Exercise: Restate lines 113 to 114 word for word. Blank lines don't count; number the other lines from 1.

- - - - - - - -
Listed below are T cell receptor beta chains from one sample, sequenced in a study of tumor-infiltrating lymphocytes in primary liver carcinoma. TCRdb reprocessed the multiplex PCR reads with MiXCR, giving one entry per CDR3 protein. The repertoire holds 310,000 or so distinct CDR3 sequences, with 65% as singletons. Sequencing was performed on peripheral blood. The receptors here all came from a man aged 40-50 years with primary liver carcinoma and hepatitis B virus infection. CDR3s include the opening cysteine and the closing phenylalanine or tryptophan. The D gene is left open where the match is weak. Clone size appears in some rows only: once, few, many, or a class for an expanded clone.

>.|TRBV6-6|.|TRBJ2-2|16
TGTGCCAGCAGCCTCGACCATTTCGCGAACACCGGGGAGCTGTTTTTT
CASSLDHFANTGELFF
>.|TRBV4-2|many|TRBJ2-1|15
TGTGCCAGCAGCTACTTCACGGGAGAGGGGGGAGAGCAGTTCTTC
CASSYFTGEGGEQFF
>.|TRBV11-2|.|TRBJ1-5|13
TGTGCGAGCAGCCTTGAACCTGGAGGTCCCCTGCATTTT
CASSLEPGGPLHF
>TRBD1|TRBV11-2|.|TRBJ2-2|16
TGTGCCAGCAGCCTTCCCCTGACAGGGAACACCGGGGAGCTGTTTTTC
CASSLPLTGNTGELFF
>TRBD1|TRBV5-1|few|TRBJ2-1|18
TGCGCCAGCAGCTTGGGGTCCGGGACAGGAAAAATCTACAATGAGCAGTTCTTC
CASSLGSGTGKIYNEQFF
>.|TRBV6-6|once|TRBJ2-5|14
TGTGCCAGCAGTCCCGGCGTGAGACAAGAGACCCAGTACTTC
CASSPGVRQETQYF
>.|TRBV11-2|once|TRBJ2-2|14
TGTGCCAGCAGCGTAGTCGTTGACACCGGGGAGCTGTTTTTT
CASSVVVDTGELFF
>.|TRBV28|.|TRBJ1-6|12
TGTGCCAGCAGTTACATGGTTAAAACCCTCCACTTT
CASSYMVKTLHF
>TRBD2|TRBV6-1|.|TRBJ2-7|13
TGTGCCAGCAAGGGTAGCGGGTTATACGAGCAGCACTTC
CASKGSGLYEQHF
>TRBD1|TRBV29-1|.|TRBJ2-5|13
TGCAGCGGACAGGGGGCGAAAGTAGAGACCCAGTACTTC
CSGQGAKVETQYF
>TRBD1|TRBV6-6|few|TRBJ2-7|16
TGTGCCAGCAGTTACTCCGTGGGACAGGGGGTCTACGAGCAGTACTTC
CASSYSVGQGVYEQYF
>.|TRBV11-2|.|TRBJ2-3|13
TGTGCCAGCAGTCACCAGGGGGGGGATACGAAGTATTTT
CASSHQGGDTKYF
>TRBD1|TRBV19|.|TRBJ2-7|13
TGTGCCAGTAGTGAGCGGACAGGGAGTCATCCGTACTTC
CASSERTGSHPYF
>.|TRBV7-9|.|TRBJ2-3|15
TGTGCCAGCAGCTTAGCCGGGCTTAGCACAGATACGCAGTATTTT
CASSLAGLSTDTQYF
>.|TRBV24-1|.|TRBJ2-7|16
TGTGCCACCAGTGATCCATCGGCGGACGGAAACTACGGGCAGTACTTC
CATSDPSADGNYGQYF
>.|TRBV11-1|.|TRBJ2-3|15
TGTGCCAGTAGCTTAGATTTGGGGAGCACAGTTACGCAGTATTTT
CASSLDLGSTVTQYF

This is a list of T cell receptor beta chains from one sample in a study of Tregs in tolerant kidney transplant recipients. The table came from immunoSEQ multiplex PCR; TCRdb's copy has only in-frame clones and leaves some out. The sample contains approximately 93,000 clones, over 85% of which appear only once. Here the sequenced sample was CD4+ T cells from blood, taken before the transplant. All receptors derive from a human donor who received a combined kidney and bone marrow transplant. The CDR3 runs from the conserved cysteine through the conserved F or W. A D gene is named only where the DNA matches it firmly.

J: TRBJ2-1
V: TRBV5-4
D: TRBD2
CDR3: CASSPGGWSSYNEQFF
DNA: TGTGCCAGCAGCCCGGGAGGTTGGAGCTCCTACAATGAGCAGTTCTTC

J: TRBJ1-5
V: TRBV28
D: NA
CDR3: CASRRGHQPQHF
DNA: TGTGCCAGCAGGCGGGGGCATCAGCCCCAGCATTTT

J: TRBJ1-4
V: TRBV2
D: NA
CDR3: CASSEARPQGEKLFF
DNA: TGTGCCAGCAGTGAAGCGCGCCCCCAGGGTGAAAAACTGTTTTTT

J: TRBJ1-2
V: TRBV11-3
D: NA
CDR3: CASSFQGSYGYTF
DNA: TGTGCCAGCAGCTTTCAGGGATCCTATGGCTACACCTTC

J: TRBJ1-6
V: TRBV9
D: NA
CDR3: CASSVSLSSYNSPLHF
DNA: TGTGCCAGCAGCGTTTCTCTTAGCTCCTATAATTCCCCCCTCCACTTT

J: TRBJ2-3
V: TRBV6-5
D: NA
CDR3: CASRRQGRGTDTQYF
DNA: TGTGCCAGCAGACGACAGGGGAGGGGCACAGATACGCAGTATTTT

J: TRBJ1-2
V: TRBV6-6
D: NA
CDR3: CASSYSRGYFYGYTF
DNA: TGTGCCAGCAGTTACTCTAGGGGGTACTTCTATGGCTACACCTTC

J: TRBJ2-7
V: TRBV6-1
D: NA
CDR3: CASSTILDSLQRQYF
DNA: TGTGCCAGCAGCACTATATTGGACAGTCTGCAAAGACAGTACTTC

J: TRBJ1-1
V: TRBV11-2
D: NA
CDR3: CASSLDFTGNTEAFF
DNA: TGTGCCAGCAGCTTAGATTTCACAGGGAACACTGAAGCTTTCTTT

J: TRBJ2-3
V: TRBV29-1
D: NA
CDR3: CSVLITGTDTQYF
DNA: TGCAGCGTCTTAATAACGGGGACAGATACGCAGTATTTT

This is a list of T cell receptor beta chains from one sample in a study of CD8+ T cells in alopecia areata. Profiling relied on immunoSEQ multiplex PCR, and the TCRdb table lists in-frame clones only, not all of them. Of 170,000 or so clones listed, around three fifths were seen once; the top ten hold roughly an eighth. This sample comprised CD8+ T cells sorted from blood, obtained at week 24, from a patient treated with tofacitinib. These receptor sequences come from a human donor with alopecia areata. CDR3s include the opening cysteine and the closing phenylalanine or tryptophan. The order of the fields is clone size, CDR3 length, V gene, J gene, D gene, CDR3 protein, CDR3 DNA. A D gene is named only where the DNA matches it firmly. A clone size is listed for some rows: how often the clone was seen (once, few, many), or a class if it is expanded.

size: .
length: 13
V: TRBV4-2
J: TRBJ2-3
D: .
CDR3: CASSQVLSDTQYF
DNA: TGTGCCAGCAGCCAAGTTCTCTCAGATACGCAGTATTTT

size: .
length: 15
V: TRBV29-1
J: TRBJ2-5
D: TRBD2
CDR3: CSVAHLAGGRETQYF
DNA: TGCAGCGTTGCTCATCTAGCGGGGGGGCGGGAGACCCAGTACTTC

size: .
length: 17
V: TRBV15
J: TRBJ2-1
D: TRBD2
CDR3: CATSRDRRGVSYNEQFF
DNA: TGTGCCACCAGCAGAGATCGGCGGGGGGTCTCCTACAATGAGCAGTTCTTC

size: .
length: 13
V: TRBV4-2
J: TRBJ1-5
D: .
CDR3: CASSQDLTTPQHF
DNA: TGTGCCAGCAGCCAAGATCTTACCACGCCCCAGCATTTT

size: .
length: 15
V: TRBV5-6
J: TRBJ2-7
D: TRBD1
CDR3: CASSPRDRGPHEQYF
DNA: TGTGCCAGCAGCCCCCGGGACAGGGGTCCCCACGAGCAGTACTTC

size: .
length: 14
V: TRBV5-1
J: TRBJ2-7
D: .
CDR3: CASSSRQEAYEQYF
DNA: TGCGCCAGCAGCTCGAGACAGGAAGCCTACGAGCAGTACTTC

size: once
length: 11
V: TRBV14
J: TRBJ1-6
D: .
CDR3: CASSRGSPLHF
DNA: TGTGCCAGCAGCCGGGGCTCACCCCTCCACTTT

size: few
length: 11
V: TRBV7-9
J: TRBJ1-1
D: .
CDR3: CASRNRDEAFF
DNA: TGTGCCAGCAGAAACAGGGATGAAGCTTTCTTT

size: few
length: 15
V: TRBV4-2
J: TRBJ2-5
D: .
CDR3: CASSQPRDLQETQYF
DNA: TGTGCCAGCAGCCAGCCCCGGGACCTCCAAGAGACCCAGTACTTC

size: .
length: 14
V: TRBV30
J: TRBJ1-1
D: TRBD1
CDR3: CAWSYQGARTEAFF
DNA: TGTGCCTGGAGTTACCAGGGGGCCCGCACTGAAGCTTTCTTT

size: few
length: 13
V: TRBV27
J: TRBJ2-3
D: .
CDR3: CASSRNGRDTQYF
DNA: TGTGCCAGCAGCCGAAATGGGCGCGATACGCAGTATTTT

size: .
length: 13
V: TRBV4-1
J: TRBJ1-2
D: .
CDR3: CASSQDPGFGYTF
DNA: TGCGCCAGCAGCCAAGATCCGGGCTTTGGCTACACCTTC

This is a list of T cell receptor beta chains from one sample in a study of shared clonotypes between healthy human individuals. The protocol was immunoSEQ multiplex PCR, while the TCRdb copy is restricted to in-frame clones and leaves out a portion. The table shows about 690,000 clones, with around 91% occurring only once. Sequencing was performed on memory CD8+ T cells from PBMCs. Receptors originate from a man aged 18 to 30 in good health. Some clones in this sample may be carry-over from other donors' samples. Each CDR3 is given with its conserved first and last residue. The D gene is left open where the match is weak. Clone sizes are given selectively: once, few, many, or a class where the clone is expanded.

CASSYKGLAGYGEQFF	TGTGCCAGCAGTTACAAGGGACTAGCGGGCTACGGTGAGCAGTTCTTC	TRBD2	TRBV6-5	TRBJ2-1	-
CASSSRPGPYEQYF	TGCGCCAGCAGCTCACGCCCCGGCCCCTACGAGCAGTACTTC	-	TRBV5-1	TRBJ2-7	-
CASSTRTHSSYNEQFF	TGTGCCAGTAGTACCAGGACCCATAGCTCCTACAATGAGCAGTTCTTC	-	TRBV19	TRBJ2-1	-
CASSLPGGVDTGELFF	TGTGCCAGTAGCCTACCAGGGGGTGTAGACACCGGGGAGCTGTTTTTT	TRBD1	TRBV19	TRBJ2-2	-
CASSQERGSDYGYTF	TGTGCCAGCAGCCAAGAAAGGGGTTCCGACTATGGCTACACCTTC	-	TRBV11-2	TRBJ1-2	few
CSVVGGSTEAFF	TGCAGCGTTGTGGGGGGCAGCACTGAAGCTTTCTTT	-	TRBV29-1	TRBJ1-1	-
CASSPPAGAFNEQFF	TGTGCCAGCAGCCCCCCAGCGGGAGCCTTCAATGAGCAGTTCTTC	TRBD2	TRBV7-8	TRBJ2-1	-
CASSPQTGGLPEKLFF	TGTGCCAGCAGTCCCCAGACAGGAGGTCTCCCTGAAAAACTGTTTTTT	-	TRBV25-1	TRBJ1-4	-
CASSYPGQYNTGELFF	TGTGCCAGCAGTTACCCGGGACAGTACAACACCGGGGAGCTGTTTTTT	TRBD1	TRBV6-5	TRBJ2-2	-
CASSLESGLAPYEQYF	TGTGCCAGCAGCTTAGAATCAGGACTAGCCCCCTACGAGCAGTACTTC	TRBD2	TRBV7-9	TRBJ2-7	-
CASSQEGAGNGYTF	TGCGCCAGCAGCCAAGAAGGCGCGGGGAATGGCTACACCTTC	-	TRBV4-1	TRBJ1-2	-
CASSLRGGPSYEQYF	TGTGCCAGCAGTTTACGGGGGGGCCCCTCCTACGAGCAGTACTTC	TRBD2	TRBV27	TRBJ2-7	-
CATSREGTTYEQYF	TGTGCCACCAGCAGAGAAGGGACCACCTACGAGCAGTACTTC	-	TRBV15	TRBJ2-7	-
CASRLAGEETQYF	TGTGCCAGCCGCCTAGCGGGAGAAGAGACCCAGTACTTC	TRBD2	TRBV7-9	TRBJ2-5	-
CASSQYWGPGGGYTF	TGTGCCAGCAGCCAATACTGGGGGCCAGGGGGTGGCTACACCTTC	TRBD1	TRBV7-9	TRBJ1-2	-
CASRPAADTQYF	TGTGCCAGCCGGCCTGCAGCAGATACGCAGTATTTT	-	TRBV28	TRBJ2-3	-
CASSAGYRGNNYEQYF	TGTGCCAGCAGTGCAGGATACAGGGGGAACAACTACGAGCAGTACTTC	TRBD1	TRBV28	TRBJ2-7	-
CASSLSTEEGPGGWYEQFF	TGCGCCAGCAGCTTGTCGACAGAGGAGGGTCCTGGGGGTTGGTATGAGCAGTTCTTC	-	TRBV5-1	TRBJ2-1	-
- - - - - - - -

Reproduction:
D: TRBD2
CDR3: CSVAHLAGGRETQYF